The Importance of Cultural Context and The Cultural Significance of Texts

This is the first mid-term essay I wrote for Introduction to Literary and Cultural Studies at Amsterdam University College. I have pasted the introduction and conclusion here. 


Introduction

Friedrich Schleiermacher, the pioneer of modern Hermeneutics, believes that the interpretation of a literary text consists of two tasks (Leitch 521). The first task is grammatical: one needs to understand the language and cultural context of the work. The second is psychological: one needs to reconstruct the purpose of the author. According to Schleiermacher, the true meaning of a text is unattainable. This is because the interaction between the reader, the text and the author firstly complicates the interpretation, and secondly, readers struggle to resolve the mutual dependence between parts and whole, falling into an endless Hermeneutic cycle. Although his conclusion seems pessimistic, Schleiermacher provides a thought-provoking framework to interpret any text rather than just sacred scripts: readers need to consider the complex relationship between the author, the text and themselves, in addition to historical backgrounds. In this essay, I consider how New Criticism and Russian Formalism challenge Schleiermacher’s pioneering insight on the importance of context. I argue that neither of the two schools is persuasive enough for me to overlook Schleiermacher’s emphasis on the cultural context of literature.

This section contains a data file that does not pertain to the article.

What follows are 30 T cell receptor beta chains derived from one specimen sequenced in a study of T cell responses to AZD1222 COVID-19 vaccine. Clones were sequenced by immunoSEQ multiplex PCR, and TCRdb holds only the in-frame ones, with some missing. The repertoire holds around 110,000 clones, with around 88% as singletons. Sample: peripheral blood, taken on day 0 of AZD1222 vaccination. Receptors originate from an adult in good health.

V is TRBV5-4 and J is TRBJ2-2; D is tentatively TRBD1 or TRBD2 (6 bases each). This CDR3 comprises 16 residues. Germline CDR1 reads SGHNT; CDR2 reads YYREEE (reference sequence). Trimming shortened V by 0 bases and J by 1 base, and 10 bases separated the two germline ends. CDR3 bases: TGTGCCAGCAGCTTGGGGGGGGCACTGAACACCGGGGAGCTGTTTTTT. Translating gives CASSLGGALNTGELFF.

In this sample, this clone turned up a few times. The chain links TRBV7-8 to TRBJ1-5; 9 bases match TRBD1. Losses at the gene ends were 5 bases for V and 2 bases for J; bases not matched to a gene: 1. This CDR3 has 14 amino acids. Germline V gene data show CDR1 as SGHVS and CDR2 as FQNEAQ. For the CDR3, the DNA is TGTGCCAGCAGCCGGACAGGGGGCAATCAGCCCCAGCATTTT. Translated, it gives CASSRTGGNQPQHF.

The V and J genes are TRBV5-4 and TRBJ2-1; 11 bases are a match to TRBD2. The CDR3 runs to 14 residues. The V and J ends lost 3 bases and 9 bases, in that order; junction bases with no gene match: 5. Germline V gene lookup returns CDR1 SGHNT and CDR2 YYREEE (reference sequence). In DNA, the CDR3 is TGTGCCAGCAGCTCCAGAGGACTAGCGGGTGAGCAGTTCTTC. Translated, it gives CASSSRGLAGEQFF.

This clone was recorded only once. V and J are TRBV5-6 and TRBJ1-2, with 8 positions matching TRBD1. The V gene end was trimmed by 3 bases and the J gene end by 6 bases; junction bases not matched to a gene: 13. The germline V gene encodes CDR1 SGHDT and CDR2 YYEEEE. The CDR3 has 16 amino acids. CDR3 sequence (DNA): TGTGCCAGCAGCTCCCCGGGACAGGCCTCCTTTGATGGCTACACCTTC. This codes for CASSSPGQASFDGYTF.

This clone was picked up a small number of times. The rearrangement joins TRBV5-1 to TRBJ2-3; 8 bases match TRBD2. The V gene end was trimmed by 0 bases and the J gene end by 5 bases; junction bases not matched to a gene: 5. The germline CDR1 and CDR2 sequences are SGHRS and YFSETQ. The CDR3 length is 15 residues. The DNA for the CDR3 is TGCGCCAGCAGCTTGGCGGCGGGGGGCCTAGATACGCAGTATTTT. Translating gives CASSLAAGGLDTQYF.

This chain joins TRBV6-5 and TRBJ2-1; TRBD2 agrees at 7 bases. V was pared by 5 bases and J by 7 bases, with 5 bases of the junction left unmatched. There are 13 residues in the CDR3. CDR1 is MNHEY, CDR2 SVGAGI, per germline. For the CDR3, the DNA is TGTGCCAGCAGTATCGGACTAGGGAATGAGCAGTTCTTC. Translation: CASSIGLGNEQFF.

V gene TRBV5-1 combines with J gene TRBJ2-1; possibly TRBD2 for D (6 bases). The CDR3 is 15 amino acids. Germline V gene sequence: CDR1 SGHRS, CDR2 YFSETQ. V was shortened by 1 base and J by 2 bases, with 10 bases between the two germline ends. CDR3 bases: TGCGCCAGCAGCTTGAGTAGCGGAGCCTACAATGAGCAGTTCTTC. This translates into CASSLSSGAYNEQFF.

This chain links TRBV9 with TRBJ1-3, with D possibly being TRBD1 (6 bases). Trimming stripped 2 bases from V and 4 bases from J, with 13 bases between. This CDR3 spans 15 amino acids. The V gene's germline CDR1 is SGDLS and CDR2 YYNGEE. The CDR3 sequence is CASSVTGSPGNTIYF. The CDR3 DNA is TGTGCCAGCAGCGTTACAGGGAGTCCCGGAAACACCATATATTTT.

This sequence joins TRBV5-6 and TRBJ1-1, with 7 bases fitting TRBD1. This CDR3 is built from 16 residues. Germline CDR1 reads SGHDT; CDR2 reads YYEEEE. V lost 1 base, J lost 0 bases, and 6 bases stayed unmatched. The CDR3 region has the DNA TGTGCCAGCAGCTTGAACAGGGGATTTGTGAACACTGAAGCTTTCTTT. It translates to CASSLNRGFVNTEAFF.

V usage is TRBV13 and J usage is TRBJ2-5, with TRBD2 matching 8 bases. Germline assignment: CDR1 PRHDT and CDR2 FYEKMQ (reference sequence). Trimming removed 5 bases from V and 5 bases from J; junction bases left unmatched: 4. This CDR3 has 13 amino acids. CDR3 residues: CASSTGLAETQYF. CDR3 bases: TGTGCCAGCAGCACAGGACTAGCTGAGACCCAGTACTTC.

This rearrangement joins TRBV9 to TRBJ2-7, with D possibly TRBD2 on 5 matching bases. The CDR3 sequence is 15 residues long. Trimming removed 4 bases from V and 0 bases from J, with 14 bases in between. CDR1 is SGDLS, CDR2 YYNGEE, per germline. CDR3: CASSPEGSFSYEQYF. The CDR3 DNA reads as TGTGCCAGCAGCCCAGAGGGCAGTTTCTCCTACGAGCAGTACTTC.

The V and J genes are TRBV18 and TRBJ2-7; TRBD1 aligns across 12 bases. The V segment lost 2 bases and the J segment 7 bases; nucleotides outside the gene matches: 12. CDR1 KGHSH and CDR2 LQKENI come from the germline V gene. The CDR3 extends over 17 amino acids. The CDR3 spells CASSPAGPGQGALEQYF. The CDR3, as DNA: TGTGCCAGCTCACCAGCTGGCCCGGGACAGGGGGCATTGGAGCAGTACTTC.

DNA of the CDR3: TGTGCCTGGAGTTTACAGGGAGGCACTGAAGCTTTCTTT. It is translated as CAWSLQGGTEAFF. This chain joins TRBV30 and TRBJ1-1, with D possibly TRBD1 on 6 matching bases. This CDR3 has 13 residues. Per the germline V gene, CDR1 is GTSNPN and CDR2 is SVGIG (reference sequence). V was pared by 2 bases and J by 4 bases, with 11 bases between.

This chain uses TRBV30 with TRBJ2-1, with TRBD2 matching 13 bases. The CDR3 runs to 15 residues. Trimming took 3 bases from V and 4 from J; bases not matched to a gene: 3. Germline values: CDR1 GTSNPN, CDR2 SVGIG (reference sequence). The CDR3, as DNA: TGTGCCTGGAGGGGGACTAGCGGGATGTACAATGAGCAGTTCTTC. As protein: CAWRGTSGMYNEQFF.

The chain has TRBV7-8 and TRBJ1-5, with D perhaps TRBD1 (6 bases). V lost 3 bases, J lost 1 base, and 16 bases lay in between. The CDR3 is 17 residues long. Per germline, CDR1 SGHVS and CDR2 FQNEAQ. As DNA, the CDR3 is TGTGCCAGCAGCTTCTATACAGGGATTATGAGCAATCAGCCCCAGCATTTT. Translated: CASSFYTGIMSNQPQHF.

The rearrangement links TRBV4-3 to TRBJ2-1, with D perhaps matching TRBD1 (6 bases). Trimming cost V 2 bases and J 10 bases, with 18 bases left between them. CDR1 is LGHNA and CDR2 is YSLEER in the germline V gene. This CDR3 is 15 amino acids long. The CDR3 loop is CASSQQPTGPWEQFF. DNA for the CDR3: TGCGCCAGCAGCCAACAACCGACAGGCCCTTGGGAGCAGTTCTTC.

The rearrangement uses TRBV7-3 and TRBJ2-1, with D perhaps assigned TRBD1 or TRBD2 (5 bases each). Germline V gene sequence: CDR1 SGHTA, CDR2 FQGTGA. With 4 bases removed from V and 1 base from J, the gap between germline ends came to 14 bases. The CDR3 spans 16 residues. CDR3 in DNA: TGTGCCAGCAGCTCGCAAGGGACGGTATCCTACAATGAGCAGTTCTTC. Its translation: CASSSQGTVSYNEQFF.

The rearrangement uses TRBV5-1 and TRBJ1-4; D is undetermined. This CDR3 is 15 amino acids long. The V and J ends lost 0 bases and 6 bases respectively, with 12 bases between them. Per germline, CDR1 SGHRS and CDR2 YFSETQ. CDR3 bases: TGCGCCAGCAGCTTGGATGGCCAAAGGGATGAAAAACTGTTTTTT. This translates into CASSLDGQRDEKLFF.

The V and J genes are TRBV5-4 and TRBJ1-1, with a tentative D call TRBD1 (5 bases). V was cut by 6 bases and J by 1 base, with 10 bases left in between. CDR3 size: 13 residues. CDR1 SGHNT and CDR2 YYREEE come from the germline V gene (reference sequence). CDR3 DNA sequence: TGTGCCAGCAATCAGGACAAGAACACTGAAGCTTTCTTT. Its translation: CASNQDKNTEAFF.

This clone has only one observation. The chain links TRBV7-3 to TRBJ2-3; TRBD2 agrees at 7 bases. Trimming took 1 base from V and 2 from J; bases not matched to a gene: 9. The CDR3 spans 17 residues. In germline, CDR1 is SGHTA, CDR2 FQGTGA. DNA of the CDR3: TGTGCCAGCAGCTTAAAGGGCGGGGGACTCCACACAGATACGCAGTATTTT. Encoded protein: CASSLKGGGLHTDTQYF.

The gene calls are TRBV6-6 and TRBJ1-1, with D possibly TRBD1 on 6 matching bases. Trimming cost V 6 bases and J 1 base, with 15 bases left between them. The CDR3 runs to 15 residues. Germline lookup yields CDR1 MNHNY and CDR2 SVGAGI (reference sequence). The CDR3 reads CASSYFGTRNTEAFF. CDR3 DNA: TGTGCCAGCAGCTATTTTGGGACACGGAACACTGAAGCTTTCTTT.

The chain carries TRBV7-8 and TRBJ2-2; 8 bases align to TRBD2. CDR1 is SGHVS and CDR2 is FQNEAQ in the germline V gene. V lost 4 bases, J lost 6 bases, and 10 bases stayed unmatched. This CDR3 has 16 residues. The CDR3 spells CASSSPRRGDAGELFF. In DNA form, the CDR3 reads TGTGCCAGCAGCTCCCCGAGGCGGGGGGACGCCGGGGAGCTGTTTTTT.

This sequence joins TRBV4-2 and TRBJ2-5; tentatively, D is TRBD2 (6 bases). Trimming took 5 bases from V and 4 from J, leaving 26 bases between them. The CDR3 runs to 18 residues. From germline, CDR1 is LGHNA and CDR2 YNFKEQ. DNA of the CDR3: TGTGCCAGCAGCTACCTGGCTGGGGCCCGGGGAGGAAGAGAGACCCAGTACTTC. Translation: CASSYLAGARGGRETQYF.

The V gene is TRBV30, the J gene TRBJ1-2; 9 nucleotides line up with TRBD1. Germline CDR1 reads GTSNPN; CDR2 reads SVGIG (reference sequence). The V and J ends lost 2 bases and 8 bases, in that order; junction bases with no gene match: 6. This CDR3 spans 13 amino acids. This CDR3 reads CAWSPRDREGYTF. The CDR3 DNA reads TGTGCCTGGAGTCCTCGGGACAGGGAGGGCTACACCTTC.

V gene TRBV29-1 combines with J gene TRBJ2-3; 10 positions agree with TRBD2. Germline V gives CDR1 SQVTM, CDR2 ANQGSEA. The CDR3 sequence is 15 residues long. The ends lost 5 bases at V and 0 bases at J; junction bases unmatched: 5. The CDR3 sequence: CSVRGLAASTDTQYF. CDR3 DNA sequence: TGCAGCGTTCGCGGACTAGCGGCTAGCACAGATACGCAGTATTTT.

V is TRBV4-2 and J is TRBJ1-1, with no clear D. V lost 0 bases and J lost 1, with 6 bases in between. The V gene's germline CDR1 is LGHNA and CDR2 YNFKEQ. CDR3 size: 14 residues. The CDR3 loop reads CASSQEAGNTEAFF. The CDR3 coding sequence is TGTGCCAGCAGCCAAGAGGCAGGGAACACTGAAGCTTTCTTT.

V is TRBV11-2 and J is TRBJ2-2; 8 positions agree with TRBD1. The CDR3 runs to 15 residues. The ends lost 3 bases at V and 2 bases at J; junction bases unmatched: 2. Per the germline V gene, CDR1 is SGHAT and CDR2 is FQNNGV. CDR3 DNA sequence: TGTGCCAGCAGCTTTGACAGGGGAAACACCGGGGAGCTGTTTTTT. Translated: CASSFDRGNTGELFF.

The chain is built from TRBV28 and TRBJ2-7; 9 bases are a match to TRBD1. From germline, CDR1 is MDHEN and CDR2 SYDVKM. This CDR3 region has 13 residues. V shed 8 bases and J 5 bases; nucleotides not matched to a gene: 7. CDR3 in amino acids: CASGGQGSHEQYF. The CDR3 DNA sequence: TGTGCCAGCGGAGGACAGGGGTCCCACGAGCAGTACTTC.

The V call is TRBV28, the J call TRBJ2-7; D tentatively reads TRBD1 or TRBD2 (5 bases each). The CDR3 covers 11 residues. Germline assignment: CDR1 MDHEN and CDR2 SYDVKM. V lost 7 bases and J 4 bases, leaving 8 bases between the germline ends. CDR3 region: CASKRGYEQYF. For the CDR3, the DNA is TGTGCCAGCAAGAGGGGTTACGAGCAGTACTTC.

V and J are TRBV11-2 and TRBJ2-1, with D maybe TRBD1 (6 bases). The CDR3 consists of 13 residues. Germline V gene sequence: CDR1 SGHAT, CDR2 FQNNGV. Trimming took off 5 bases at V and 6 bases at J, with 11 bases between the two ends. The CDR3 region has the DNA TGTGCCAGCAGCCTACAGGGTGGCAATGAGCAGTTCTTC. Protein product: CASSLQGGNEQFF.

Conclusion

Just like parts and whole, text and its cultural context perhaps form another Hermeneutic cycle: one has to understand the context to make sense of the text, but one also needs to understand the text to study the context. These hermeneutic cycles are not necessarily undesirable: maybe the true meaning of a text is indeed unattainable as a result, but the enduring charm of literature lies precisely in such unattainability. Literary text illuminates reality, and readers possibly gain new understanding every time they learn more about different cultural contexts including their own. No literary text exists without a context, and it also shapes the cultural context it is situated in. New Criticism and Russian Formalism, despite their contributions to literary criticism, put insufficient emphasis on the cultural context of a literal text. Schleiermacher’s idea of endless Hermeneutic cycles is still inspirational to contemporary literal scholarship; to me, he still offers the most persuasive account of a text.

Works Cited 

Bertens, H. Literary Theory: The Basics. Taylor & Francis, 2007. Print.

Leitch, Vincent B. The Norton Anthology of Theory and Criticism. 2nd ed. New York: W. W. Norton & Co, 2010. Print.

Parker, R.D. How to Interpret Literature: Critical Theory for Literary and Cultural Studies. Oxford University Press, 2014. Print.

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